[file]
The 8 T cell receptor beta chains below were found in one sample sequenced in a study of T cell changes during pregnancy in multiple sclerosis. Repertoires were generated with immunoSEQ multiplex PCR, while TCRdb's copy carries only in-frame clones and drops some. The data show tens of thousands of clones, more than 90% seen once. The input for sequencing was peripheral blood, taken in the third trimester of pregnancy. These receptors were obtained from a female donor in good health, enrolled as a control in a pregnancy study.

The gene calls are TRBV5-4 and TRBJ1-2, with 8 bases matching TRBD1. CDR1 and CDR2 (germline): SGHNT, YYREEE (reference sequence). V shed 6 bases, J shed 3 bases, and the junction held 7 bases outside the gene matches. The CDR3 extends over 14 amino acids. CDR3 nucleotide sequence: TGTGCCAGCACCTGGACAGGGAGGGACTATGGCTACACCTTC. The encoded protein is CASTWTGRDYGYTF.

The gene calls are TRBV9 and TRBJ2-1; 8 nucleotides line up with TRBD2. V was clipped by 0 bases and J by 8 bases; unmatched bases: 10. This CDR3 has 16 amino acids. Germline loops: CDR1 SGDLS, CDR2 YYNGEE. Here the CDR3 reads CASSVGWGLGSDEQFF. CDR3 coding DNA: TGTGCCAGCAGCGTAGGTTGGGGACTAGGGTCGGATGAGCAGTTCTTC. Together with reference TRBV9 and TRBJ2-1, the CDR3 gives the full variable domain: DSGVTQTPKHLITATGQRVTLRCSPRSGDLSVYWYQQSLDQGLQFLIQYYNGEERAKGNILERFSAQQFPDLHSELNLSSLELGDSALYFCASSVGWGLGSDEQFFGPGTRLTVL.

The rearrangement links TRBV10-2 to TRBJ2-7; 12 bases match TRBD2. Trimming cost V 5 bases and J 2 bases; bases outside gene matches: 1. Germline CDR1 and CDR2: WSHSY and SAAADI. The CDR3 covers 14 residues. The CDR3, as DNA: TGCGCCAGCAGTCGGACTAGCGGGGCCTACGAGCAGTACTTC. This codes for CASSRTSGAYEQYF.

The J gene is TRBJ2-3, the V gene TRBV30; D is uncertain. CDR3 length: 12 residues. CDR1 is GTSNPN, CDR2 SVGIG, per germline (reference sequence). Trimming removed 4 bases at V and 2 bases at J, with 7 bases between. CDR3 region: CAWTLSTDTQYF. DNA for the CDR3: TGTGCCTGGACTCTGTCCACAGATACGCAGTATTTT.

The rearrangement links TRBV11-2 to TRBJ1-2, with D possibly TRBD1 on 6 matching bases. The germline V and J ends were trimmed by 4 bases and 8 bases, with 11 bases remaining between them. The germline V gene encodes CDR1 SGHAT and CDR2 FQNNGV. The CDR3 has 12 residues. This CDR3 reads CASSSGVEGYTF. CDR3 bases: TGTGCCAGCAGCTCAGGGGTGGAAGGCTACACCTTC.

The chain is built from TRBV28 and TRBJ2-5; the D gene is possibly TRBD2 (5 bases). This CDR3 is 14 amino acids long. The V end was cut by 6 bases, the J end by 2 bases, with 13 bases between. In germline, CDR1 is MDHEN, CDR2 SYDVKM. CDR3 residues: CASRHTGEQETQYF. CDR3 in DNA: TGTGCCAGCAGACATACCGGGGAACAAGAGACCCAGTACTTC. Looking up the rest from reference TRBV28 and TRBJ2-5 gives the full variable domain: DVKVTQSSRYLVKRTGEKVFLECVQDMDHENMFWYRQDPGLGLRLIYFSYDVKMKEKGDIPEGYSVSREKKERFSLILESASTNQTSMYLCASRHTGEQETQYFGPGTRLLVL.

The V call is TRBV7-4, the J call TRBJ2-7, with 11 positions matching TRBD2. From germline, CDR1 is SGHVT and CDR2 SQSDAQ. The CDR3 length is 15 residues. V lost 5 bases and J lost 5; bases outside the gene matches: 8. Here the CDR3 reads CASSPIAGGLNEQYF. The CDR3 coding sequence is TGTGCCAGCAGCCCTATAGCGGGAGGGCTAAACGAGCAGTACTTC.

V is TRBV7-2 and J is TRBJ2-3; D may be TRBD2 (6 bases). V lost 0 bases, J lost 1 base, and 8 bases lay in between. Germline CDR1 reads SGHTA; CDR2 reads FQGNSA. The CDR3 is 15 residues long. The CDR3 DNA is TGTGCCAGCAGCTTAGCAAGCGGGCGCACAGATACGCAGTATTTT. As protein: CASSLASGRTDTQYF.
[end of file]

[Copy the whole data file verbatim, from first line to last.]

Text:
The 8 T cell receptor beta chains below were found in one sample sequenced in a study of T cell changes during pregnancy in multiple sclerosis. Repertoires were generated with immunoSEQ multiplex PCR, while TCRdb's copy carries only in-frame clones and drops some. The data show tens of thousands of clones, more than 90% seen once. The input for sequencing was peripheral blood, taken in the third trimester of pregnancy. These receptors were obtained from a female donor in good health, enrolled as a control in a pregnancy study.

The gene calls are TRBV5-4 and TRBJ1-2, with 8 bases matching TRBD1. CDR1 and CDR2 (germline): SGHNT, YYREEE (reference sequence). V shed 6 bases, J shed 3 bases, and the junction held 7 bases outside the gene matches. The CDR3 extends over 14 amino acids. CDR3 nucleotide sequence: TGTGCCAGCACCTGGACAGGGAGGGACTATGGCTACACCTTC. The encoded protein is CASTWTGRDYGYTF.

The gene calls are TRBV9 and TRBJ2-1; 8 nucleotides line up with TRBD2. V was clipped by 0 bases and J by 8 bases; unmatched bases: 10. This CDR3 has 16 amino acids. Germline loops: CDR1 SGDLS, CDR2 YYNGEE. Here the CDR3 reads CASSVGWGLGSDEQFF. CDR3 coding DNA: TGTGCCAGCAGCGTAGGTTGGGGACTAGGGTCGGATGAGCAGTTCTTC. Together with reference TRBV9 and TRBJ2-1, the CDR3 gives the full variable domain: DSGVTQTPKHLITATGQRVTLRCSPRSGDLSVYWYQQSLDQGLQFLIQYYNGEERAKGNILERFSAQQFPDLHSELNLSSLELGDSALYFCASSVGWGLGSDEQFFGPGTRLTVL.

The rearrangement links TRBV10-2 to TRBJ2-7; 12 bases match TRBD2. Trimming cost V 5 bases and J 2 bases; bases outside gene matches: 1. Germline CDR1 and CDR2: WSHSY and SAAADI. The CDR3 covers 14 residues. The CDR3, as DNA: TGCGCCAGCAGTCGGACTAGCGGGGCCTACGAGCAGTACTTC. This codes for CASSRTSGAYEQYF.

The J gene is TRBJ2-3, the V gene TRBV30; D is uncertain. CDR3 length: 12 residues. CDR1 is GTSNPN, CDR2 SVGIG, per germline (reference sequence). Trimming removed 4 bases at V and 2 bases at J, with 7 bases between. CDR3 region: CAWTLSTDTQYF. DNA for the CDR3: TGTGCCTGGACTCTGTCCACAGATACGCAGTATTTT.

The rearrangement links TRBV11-2 to TRBJ1-2, with D possibly TRBD1 on 6 matching bases. The germline V and J ends were trimmed by 4 bases and 8 bases, with 11 bases remaining between them. The germline V gene encodes CDR1 SGHAT and CDR2 FQNNGV. The CDR3 has 12 residues. This CDR3 reads CASSSGVEGYTF. CDR3 bases: TGTGCCAGCAGCTCAGGGGTGGAAGGCTACACCTTC.

The chain is built from TRBV28 and TRBJ2-5; the D gene is possibly TRBD2 (5 bases). This CDR3 is 14 amino acids long. The V end was cut by 6 bases, the J end by 2 bases, with 13 bases between. In germline, CDR1 is MDHEN, CDR2 SYDVKM. CDR3 residues: CASRHTGEQETQYF. CDR3 in DNA: TGTGCCAGCAGACATACCGGGGAACAAGAGACCCAGTACTTC. Looking up the rest from reference TRBV28 and TRBJ2-5 gives the full variable domain: DVKVTQSSRYLVKRTGEKVFLECVQDMDHENMFWYRQDPGLGLRLIYFSYDVKMKEKGDIPEGYSVSREKKERFSLILESASTNQTSMYLCASRHTGEQETQYFGPGTRLLVL.

The V call is TRBV7-4, the J call TRBJ2-7, with 11 positions matching TRBD2. From germline, CDR1 is SGHVT and CDR2 SQSDAQ. The CDR3 length is 15 residues. V lost 5 bases and J lost 5; bases outside the gene matches: 8. Here the CDR3 reads CASSPIAGGLNEQYF. The CDR3 coding sequence is TGTGCCAGCAGCCCTATAGCGGGAGGGCTAAACGAGCAGTACTTC.

V is TRBV7-2 and J is TRBJ2-3; D may be TRBD2 (6 bases). V lost 0 bases, J lost 1 base, and 8 bases lay in between. Germline CDR1 reads SGHTA; CDR2 reads FQGNSA. The CDR3 is 15 residues long. The CDR3 DNA is TGTGCCAGCAGCTTAGCAAGCGGGCGCACAGATACGCAGTATTTT. As protein: CASSLASGRTDTQYF.